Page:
As a new resident and retired senior in the Qualicum Beach area, I am following the strata age bylaw with great interest. At the council meeting I attended, three of five members of the Qualicum Beach council voted in favour of this bylaw which is, at best, a shameless “workaround” to restrict the long-established rights of independent strata councils to set an age limit for their corporation.
The B.C. courts have previously ruled on this issue and found there are compelling reasons to support age limits for seniors who prefer to live in the typically peaceful, and secure, environment of an age 55-plus setting.
The supporting council members at this meeting were relying on an irrational argument that, “anyone opposed to this bylaw is against living around children.”
Nothing could be further from the truth, and this is certainly not the primary reason the courts have supported age restrictions in past judgements.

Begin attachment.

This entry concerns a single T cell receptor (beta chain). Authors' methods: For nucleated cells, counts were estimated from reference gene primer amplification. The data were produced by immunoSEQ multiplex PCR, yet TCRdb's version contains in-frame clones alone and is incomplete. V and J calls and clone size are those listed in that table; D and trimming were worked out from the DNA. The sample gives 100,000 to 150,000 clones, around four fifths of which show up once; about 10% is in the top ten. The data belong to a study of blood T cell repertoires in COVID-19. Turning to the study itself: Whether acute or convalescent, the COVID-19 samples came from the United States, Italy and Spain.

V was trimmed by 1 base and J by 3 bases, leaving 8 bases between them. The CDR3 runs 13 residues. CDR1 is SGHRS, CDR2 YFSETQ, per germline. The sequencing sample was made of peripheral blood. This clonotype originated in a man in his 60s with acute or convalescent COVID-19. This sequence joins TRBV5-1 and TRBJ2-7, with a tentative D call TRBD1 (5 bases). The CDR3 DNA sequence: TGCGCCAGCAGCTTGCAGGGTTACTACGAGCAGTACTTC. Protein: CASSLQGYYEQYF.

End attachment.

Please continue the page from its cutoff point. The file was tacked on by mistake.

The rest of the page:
Apart from the impact on property values, from my experience as a property manager, I know most issues arise due to the lifestyle differences between the older folks and the 19 (just old enough to sign a rental least)-to-30-something age groups.
Many of the younger adults are on their own for the first time.
Vulnerable seniors are looking for “quiet enjoyment” and “safety” which, if compromised, leads to anxiety and distress.
Finally, the notion this bylaw applies only to new construction may be discriminatory in the sense that it would deny local seniors the option of moving into a new, age-regulated complex in their chosen community.
To attract families, the focus should be on creating more employment, not restricting citizens’ rights.